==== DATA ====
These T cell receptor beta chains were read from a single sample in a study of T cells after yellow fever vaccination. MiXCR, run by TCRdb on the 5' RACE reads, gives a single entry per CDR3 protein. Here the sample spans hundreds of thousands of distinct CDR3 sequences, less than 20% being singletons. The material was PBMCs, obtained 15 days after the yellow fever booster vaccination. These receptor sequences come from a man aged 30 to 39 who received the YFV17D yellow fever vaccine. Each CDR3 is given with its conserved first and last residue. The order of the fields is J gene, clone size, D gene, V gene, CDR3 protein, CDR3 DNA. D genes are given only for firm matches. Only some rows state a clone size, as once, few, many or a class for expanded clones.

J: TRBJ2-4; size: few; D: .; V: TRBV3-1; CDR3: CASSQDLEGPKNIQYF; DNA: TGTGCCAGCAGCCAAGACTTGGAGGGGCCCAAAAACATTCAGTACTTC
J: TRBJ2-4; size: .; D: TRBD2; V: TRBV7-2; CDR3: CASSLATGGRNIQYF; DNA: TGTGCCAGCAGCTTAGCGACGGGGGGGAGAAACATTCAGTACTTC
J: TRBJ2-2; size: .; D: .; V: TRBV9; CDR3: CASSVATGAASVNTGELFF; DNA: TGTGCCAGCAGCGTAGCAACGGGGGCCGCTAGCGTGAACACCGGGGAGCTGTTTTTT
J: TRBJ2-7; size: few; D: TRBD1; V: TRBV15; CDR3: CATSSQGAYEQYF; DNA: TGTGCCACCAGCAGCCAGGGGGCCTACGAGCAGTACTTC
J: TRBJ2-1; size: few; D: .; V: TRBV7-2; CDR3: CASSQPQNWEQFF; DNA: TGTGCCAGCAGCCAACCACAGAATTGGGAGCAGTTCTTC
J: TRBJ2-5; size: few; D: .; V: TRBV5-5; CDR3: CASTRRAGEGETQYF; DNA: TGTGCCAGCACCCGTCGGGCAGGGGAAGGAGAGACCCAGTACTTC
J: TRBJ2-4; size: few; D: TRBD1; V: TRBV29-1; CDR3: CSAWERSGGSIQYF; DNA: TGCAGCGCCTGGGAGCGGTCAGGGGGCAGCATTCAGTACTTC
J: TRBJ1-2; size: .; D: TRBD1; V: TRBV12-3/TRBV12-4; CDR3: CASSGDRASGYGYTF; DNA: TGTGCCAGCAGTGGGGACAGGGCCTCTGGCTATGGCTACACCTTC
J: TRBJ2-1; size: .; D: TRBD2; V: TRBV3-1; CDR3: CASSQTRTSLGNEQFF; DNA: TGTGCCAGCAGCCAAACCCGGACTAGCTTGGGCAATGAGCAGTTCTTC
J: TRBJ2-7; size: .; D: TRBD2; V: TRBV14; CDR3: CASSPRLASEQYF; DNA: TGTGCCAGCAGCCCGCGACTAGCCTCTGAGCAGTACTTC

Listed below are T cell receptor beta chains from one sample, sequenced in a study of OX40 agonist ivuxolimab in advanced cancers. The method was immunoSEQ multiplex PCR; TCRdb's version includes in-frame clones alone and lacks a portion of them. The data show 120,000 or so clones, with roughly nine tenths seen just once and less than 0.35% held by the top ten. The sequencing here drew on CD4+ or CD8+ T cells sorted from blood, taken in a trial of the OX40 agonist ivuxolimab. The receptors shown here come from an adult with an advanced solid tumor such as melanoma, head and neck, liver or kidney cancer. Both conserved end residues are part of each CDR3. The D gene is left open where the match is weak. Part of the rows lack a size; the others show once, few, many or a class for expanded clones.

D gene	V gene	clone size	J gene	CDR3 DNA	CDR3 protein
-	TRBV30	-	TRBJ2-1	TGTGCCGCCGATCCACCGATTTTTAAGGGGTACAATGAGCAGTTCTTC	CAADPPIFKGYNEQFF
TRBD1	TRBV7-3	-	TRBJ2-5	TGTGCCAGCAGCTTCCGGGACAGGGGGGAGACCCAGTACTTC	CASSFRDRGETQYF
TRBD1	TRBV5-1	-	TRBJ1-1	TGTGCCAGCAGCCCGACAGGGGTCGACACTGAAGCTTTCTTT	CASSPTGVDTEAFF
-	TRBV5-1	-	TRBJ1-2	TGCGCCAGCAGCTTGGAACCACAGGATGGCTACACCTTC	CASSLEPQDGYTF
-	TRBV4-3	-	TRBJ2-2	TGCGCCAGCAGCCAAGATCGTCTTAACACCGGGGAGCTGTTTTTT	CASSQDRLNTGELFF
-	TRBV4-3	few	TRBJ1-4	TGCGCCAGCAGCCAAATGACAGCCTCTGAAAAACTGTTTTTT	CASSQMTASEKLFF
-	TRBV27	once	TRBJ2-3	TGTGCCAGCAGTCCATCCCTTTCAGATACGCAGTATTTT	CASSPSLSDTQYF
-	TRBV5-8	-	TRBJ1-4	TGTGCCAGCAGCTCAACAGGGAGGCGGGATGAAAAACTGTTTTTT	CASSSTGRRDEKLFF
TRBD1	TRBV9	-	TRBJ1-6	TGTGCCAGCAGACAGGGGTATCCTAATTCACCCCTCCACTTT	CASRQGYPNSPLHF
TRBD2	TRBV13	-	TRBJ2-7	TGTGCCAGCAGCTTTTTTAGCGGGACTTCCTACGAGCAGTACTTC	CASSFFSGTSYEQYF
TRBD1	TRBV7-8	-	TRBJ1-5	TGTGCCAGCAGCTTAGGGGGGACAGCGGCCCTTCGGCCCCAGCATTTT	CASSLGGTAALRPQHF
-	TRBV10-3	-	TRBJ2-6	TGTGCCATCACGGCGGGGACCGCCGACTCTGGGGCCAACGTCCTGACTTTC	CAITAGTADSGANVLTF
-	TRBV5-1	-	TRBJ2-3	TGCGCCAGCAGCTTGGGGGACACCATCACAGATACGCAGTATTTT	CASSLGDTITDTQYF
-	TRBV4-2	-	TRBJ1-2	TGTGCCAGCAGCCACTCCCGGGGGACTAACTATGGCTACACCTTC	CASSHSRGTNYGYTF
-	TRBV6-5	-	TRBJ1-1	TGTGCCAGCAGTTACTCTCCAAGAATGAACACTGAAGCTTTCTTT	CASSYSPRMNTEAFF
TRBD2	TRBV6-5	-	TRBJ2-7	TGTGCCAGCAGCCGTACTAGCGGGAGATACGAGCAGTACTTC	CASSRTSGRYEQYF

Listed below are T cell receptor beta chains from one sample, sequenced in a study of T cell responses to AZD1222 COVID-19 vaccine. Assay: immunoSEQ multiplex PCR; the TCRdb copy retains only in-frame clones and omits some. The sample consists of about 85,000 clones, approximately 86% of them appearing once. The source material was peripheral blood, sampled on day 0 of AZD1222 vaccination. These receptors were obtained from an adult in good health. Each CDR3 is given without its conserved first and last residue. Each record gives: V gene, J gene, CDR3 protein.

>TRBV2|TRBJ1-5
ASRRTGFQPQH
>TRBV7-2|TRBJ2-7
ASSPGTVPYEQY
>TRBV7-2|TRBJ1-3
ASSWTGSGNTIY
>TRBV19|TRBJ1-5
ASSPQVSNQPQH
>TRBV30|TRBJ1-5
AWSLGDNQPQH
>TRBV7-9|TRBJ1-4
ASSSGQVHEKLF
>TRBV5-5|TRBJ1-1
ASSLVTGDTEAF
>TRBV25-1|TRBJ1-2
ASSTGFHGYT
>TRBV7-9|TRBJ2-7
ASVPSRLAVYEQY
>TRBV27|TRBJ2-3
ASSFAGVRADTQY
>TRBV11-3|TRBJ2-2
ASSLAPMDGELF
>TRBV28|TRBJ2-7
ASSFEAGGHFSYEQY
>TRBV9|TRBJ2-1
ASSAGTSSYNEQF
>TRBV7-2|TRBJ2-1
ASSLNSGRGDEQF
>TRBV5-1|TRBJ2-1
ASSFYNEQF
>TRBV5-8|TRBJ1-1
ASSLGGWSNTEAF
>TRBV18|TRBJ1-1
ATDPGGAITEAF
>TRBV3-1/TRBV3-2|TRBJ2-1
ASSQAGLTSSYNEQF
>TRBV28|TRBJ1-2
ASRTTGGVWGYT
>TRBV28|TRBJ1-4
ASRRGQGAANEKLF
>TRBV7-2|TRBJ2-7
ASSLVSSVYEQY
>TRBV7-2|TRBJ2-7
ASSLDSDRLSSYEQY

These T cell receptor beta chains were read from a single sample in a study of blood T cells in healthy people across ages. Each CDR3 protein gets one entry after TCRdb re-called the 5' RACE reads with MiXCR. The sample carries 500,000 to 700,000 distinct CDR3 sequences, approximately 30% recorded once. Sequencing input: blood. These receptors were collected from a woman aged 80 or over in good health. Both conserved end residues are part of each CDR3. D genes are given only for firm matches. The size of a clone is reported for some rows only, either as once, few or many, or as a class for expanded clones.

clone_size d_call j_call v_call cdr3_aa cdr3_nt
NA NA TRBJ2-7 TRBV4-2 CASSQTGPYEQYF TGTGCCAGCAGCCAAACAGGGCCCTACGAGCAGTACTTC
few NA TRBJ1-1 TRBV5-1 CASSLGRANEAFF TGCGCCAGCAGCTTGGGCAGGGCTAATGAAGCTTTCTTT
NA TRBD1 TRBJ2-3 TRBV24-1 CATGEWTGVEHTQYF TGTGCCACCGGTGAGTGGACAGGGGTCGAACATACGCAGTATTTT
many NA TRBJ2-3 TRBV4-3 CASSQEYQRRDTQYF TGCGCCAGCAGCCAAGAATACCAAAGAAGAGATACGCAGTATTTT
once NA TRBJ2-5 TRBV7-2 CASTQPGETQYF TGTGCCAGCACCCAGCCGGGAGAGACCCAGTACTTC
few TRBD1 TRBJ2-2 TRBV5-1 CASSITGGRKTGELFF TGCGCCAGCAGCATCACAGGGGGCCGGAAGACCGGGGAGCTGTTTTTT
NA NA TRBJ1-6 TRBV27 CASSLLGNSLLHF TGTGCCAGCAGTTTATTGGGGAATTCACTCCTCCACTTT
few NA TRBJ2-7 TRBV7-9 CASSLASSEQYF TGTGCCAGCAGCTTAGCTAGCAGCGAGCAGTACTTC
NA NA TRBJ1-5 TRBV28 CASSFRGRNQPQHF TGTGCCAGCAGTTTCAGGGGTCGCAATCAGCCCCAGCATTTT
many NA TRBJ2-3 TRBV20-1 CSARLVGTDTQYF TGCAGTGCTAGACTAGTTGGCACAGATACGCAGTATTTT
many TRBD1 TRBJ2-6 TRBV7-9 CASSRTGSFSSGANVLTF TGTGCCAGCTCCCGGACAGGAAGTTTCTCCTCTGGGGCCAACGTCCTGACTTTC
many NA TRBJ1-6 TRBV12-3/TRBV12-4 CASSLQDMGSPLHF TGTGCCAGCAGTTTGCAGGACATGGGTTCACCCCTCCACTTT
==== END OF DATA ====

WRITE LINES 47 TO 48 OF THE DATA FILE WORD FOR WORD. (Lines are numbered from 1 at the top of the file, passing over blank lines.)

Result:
>TRBV7-9|TRBJ2-7
ASVPSRLAVYEQY